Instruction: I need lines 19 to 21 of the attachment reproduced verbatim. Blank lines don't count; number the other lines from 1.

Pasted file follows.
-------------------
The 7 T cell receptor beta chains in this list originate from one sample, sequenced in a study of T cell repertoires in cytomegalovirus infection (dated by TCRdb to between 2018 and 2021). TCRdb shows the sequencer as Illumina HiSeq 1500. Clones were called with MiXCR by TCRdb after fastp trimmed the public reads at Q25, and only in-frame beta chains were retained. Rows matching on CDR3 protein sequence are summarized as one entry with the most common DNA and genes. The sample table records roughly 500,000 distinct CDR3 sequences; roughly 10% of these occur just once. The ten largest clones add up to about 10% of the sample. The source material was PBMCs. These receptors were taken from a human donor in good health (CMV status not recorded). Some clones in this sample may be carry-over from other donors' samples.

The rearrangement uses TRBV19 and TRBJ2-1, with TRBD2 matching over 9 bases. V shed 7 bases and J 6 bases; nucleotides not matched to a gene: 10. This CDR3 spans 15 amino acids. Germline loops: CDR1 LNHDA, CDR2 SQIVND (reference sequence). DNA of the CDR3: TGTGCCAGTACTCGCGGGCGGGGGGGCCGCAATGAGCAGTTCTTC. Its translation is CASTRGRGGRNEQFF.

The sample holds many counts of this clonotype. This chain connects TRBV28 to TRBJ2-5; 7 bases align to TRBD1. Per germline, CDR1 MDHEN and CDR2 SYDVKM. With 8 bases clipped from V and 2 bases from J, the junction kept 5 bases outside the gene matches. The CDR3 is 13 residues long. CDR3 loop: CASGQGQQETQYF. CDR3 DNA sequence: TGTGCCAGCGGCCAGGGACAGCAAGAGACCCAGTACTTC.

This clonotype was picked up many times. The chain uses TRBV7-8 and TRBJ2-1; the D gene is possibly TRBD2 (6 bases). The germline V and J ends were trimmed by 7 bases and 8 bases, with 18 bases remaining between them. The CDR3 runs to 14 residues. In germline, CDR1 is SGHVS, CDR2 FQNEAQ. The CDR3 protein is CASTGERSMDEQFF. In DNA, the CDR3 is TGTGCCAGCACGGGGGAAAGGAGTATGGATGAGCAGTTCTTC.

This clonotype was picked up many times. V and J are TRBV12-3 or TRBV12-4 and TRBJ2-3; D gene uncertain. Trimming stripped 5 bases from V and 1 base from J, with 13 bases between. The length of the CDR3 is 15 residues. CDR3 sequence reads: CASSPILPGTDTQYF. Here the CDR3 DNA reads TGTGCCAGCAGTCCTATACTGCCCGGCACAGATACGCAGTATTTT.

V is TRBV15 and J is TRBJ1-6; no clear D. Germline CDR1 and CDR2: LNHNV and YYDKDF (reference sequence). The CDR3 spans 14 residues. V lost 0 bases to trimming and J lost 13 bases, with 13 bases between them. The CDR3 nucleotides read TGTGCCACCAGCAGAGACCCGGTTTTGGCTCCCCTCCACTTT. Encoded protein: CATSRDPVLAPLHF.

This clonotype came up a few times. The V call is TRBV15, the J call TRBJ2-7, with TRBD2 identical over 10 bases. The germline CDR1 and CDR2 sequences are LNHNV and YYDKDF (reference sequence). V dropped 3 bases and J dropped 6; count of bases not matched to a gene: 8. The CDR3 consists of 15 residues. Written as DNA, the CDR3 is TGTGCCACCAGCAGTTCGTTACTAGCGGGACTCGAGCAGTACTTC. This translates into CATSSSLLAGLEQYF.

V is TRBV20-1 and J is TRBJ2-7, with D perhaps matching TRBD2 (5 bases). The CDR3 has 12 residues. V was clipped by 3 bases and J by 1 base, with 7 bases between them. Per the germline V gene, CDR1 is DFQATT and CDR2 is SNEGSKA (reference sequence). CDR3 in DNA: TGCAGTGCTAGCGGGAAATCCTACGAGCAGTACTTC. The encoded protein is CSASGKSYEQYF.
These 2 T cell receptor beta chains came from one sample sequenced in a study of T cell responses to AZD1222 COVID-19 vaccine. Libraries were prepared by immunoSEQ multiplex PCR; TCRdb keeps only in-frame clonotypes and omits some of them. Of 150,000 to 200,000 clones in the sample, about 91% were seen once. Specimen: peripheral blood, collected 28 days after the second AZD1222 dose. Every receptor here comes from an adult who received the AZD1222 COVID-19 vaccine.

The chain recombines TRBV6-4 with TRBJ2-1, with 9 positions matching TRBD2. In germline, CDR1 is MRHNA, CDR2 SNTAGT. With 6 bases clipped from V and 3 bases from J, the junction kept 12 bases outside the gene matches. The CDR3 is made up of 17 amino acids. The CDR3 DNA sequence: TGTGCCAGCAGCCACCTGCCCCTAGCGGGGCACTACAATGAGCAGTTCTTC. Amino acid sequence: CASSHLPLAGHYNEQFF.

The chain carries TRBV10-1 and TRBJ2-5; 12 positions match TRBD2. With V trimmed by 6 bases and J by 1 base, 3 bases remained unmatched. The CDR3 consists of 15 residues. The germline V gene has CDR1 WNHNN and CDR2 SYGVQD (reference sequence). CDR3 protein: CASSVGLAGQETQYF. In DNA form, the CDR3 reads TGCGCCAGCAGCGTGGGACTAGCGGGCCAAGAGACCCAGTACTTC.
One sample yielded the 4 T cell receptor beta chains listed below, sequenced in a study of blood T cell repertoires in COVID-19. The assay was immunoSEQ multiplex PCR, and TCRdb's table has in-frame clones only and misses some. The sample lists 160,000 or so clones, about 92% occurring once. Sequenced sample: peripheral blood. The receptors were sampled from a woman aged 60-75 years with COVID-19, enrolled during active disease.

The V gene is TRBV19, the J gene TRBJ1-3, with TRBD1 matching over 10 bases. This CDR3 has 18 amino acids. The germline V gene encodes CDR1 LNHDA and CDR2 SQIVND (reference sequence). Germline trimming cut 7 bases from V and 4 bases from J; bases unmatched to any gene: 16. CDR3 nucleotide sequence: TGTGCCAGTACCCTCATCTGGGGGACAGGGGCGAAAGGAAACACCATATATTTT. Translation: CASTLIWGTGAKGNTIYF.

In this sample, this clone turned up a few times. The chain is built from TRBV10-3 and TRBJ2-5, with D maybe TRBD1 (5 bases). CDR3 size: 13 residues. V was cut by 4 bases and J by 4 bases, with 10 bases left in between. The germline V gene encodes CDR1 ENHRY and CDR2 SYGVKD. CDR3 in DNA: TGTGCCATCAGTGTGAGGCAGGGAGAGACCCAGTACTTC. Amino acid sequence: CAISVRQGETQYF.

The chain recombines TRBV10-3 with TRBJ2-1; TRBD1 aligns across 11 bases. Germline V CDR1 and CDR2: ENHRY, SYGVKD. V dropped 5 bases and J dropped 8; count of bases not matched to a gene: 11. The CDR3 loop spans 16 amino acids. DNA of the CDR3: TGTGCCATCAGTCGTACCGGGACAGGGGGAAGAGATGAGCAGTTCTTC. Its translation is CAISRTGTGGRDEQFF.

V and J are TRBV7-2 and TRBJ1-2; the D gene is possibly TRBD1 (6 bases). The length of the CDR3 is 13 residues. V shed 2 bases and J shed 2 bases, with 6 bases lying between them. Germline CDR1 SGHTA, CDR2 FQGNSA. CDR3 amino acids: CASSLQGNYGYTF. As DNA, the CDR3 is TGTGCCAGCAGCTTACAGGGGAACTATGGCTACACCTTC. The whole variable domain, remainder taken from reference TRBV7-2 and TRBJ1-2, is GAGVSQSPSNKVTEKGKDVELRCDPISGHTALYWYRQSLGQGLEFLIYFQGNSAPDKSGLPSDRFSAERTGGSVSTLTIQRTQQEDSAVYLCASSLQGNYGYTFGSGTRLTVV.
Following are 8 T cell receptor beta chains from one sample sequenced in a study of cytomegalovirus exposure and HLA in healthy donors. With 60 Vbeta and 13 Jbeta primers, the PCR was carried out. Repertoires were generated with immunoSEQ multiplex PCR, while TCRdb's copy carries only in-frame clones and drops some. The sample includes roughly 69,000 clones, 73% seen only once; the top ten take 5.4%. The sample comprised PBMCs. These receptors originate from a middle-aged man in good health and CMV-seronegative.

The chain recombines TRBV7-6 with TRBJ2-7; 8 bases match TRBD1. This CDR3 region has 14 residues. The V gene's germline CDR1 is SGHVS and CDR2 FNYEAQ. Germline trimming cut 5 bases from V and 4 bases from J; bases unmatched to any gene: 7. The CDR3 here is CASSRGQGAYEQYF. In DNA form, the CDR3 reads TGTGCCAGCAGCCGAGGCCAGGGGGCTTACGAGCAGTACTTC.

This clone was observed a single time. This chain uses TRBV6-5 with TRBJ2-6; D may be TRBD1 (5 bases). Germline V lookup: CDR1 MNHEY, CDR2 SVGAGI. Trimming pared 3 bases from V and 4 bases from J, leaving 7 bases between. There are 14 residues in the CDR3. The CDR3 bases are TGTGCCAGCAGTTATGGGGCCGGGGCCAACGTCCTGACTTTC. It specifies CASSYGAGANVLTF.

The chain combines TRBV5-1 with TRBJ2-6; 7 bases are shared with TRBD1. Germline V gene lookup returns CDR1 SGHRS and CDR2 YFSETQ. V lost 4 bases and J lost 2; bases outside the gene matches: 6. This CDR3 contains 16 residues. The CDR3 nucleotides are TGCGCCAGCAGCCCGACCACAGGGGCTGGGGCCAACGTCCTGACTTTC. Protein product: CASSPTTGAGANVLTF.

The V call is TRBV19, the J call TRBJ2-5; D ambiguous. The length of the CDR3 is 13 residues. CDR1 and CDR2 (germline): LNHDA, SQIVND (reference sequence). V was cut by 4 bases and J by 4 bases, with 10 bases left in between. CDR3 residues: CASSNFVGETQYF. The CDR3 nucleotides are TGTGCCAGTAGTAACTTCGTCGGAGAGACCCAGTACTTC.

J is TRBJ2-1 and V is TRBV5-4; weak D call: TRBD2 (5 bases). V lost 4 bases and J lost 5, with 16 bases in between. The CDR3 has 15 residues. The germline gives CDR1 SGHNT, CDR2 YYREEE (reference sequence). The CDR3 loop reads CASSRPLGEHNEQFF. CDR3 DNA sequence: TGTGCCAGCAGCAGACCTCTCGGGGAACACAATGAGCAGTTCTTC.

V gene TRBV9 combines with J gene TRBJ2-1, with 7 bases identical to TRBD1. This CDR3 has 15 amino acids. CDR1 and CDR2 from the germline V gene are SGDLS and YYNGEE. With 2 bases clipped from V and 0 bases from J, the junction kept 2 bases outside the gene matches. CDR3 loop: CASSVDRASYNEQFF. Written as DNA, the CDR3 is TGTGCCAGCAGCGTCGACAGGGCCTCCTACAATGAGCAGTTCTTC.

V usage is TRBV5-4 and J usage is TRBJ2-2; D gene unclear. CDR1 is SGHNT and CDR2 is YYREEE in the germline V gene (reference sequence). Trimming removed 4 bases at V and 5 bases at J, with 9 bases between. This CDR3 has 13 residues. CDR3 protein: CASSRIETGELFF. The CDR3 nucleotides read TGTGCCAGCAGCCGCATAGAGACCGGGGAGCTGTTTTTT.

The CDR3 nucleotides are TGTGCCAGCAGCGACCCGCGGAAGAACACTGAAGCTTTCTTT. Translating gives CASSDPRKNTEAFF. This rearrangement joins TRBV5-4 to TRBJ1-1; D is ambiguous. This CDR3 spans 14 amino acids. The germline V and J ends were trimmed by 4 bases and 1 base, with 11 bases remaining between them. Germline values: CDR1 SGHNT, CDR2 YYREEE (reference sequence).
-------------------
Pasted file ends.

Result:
This clone was observed a single time. This chain uses TRBV6-5 with TRBJ2-6; D may be TRBD1 (5 bases). Germline V lookup: CDR1 MNHEY, CDR2 SVGAGI. Trimming pared 3 bases from V and 4 bases from J, leaving 7 bases between. There are 14 residues in the CDR3. The CDR3 bases are TGTGCCAGCAGTTATGGGGCCGGGGCCAACGTCCTGACTTTC. It specifies CASSYGAGANVLTF.

The chain combines TRBV5-1 with TRBJ2-6; 7 bases are shared with TRBD1. Germline V gene lookup returns CDR1 SGHRS and CDR2 YFSETQ. V lost 4 bases and J lost 2; bases outside the gene matches: 6. This CDR3 contains 16 residues. The CDR3 nucleotides are TGCGCCAGCAGCCCGACCACAGGGGCTGGGGCCAACGTCCTGACTTTC. Protein product: CASSPTTGAGANVLTF.

The V call is TRBV19, the J call TRBJ2-5; D ambiguous. The length of the CDR3 is 13 residues. CDR1 and CDR2 (germline): LNHDA, SQIVND (reference sequence). V was cut by 4 bases and J by 4 bases, with 10 bases left in between. CDR3 residues: CASSNFVGETQYF. The CDR3 nucleotides are TGTGCCAGTAGTAACTTCGTCGGAGAGACCCAGTACTTC.